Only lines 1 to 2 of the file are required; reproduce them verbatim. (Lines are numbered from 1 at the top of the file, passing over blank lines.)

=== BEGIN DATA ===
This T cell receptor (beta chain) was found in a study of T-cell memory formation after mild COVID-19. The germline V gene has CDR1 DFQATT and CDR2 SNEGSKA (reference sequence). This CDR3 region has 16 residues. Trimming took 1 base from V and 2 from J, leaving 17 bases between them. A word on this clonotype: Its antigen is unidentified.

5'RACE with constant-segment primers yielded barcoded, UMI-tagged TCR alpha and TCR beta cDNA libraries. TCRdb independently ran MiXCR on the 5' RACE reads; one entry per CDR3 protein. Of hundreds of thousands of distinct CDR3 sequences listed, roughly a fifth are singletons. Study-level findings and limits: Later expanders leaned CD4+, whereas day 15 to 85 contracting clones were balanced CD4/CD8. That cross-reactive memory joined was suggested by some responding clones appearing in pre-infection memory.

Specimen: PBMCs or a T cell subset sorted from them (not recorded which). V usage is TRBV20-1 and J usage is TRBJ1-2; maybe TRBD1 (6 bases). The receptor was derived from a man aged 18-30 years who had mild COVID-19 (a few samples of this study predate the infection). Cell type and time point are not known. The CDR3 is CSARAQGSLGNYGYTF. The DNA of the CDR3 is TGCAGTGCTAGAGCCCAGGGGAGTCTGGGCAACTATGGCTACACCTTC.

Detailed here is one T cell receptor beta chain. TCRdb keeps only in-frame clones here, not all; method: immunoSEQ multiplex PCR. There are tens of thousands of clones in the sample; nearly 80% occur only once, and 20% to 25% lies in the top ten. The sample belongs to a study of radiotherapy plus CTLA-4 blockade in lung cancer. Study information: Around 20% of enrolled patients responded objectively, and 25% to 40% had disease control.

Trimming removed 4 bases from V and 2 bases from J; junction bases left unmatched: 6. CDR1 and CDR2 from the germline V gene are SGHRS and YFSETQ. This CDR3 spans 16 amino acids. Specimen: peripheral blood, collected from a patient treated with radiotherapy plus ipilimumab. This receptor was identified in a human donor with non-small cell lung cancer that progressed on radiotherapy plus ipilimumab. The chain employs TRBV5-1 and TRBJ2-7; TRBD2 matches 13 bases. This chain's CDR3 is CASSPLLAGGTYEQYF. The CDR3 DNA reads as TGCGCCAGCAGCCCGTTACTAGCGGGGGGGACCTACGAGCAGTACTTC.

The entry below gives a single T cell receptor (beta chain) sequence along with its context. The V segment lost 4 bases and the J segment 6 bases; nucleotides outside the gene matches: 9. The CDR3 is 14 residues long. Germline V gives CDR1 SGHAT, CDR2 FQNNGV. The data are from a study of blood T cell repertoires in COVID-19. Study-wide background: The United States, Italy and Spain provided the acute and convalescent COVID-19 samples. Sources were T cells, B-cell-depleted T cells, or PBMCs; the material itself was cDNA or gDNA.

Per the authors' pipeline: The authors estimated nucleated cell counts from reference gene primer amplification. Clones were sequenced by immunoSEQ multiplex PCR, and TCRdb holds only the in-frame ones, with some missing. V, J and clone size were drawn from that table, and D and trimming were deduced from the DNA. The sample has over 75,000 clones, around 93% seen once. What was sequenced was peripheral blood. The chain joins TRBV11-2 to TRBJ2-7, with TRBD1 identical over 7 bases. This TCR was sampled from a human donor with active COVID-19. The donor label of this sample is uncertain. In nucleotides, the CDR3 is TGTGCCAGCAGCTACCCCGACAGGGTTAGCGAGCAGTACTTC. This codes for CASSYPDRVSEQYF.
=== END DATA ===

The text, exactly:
This T cell receptor (beta chain) was found in a study of T-cell memory formation after mild COVID-19. The germline V gene has CDR1 DFQATT and CDR2 SNEGSKA (reference sequence). This CDR3 region has 16 residues. Trimming took 1 base from V and 2 from J, leaving 17 bases between them. A word on this clonotype: Its antigen is unidentified.

5'RACE with constant-segment primers yielded barcoded, UMI-tagged TCR alpha and TCR beta cDNA libraries. TCRdb independently ran MiXCR on the 5' RACE reads; one entry per CDR3 protein. Of hundreds of thousands of distinct CDR3 sequences listed, roughly a fifth are singletons. Study-level findings and limits: Later expanders leaned CD4+, whereas day 15 to 85 contracting clones were balanced CD4/CD8. That cross-reactive memory joined was suggested by some responding clones appearing in pre-infection memory.